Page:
conserved. It makes the very
best of pasturage for sheep.
chickens, brood sows, and grow-
ing pigs, and the cost of prepara-
tion and seeding is very light
'Rape may be seeded very
early in the spring the fore
part 0f April in the Columbia
Basin and the latter part of that
m0nth in Central Oregon. The
Owarf Essex rape sown in rows
about three feet apart, using two
or three pounds of seed per acre,
on ground that has been prepar-
ed and manured as for corn, will
Kjvc excellent pasture in six or
ejffht weeks after planting, when
jt j8 eight to ten inches high. A
aecond planting two weeks after
the first will bring another crop
.. little inter and thus prolong
the pasturing Beason. On irri-
gated lands, of course, this crop
will yield more abundantly, and
soil as do the legumes, but be-
cause of the large amount of I
nitrogen and pottasaium it draws
fr0m the soil, when plowed under I
as a green manure it leaves these t is not altogether impossible,
plant foods in the form of organ- If others can be eured perman
ic matter, which quickly decays ent'y. and thousands have been,
and becomes available for the hy not you? John R. Barker,
use of other crops. Added to 'of Battle Creek, Mich., is one of
this, the very low cost of seeding
makes it peculiarly desireable
for use as a green manure."
Tonawama tonight
LATEST DEVELOPMENT LEAGUE NOTES
(I'rijin Our Portland Correspondent)
Railroads in the Northwest are
beginning to advertise the
Spring colonist rates which Will
be in effect for 32 days beginning
with March 15. The rates will
be the same as in former seasons,
$33 from Chicago, $30 from Mis
souri Riyer points and $25 from
the Colorado region. Although
the reduced rates will be advertis
ed to a considerable extent, the
roads state they will make no
special effort to induce organized
parties of homeseekers to come
west.
They state that heretofore the
low rates have been taken ad
vantage of by wage-earners,
principally, and that but few
bona fide homeseekers are gen
erally included in the large part
ies that come out each Spring
and Fall. Genuine would-be
settlers will come at any time of
the year without waiting for
special rates.
The beys and girls of Oregon
who will earnestly strive to make
themselves proficient in potato
growing, raising corn, vegetables
lor pigs, sewing, cooking and
baking, or in keeping farm and
dairy accounts may find them
selves entitled to a reward well
worthy their best efforts. The
Agricultural College, co-operating
with the State Superinten
dent of Schools, is planning to
give to at least two boys from
each county in the state a trip to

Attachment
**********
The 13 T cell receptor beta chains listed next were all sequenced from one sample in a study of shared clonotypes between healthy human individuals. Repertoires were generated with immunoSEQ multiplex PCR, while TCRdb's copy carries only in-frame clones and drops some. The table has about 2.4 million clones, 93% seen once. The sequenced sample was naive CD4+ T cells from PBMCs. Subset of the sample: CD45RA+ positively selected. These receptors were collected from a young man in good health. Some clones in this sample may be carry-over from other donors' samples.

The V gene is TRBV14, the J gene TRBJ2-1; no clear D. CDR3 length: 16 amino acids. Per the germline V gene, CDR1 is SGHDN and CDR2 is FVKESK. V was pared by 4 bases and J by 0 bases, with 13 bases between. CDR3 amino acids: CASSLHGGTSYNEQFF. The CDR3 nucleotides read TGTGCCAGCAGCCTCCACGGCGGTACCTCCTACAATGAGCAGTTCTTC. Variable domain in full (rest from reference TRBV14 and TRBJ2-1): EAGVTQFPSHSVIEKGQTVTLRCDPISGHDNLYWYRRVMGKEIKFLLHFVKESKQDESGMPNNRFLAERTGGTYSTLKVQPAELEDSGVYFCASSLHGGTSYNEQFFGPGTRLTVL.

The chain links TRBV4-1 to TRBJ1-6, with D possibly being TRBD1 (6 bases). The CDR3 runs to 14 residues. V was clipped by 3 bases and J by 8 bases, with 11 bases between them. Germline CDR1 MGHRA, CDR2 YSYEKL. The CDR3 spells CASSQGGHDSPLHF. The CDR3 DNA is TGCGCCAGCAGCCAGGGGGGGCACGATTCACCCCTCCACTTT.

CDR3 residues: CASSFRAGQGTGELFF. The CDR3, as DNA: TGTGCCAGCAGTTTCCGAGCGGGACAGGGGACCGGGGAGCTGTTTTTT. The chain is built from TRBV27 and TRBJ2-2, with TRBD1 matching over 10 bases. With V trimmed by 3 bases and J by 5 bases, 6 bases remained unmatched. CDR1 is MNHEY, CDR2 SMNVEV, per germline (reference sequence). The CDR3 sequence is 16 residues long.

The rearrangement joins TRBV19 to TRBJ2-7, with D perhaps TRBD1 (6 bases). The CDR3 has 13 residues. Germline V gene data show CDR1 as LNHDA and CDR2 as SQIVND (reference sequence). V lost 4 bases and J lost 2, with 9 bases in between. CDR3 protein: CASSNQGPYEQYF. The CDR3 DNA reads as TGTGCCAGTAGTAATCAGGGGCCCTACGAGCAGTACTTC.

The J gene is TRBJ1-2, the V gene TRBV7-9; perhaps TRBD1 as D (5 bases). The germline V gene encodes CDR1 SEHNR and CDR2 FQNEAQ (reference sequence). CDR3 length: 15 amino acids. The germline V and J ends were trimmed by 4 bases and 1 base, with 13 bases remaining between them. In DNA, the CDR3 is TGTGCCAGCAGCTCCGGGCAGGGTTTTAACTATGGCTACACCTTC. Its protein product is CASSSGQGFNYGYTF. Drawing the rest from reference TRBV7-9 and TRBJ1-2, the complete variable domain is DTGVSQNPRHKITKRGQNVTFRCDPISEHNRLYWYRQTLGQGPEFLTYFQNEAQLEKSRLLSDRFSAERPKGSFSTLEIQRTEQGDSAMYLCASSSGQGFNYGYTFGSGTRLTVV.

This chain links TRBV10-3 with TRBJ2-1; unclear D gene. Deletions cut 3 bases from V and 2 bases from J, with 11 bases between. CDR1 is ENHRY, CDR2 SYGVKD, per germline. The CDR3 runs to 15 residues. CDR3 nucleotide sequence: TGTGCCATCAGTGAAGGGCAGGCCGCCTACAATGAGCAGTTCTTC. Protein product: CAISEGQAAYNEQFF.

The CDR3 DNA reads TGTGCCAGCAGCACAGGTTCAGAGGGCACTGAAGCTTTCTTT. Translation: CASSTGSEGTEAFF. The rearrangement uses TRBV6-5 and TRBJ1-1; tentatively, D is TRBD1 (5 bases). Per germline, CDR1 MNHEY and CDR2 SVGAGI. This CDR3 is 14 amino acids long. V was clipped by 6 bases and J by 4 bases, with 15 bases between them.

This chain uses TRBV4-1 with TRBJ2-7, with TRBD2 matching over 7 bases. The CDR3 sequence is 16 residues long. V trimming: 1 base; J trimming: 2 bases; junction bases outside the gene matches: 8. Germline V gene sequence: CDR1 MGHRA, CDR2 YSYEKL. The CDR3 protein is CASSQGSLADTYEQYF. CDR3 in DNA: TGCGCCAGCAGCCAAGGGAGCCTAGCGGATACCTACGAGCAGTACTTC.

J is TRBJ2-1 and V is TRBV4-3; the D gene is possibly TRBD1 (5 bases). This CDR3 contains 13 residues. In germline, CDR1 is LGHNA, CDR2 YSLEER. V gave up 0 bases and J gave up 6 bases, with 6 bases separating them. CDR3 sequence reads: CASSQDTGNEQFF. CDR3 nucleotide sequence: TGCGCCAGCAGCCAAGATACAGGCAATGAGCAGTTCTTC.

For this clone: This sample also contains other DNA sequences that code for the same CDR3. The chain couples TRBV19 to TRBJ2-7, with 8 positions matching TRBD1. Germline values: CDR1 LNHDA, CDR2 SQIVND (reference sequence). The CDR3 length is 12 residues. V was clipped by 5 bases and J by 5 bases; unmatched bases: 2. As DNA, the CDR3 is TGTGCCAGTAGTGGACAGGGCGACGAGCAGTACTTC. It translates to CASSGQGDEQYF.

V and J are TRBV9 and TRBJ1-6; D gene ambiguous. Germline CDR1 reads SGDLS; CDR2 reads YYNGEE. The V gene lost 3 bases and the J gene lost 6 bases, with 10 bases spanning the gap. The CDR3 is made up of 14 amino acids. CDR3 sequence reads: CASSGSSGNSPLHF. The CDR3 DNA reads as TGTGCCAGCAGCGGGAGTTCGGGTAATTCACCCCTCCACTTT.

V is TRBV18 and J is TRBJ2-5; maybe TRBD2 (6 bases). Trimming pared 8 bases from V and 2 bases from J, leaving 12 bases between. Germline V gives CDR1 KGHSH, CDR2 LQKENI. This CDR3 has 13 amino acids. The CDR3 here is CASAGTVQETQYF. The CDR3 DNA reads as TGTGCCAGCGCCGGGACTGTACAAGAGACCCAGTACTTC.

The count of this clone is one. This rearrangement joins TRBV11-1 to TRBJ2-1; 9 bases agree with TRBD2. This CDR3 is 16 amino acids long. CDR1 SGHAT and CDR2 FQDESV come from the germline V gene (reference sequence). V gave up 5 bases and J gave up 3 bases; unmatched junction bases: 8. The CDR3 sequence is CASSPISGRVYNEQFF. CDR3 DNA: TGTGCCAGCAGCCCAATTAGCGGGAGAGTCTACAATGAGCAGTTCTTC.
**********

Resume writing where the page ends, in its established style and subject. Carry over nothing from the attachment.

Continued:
Salem for the entire week of the
State Fair. In addition, at least
ten of the highest scoring prize
winners will have all their ex
penses paid on a visit to the
Panama-Pacific Exposition at
San Francisco next year. It is
expected that industrial clubs
will be organized in nearly all
the i In i I.- of the state and these
clubs will be entitled to bulletins
and information and advice of
every sort regard ing anv line of
work they may decide to take up.
In the gardening contest frac
tional tracts must be cultivated
and accurate records of every
detail of the work and its results
must be kept It is hoped that
a large percentage of all the
school children in the state will
take part in this contest
The annual short course in
agriculture and its allied inter
ests will be held in Burns from
February 16 to 21 inclusive . A
special effort will be made to as
sist the new settlers who have
come from other states and have
found climatic conditions to which
they are not accustomed. The
Burns Commercial Club will ar
range for suitable halls in which
to hold meetings and also to care
for visitors from distant parts
of the county.
A meeting of the Salem Com
mercial Club has recently been
held for the purpose of launch
ing a systematic- campaign for
the exploitation of the logan
berries for which the Willamette
Valley is becoming famous. It
is said that the berries reach a
greater perfection in this valley
than anywhere else in the world,
but with a constant increase in
their production without a cor
responding expansion of a de
mand, it is imperative that steps
be taken to keep the industry in
its present profitable condition.
It is probable that samples of
the berries, dried or otherwise
preserved, will be sent to big
steamship lines and to hotels
and Summer resorts where the
demand will certainly grow as
the fruit becomes known.
Ku Stomach Trouble Ov.r.
Mr. Dyspeptic, would you like
to feel that vour stomach troubles
were over, that you could eat any
kind of food you desired without
tnuryT
That may seem so un-
likely to you that you do not even
hope for an ending of your trouble
but permit us to assure you that
them. He says, "I was troubled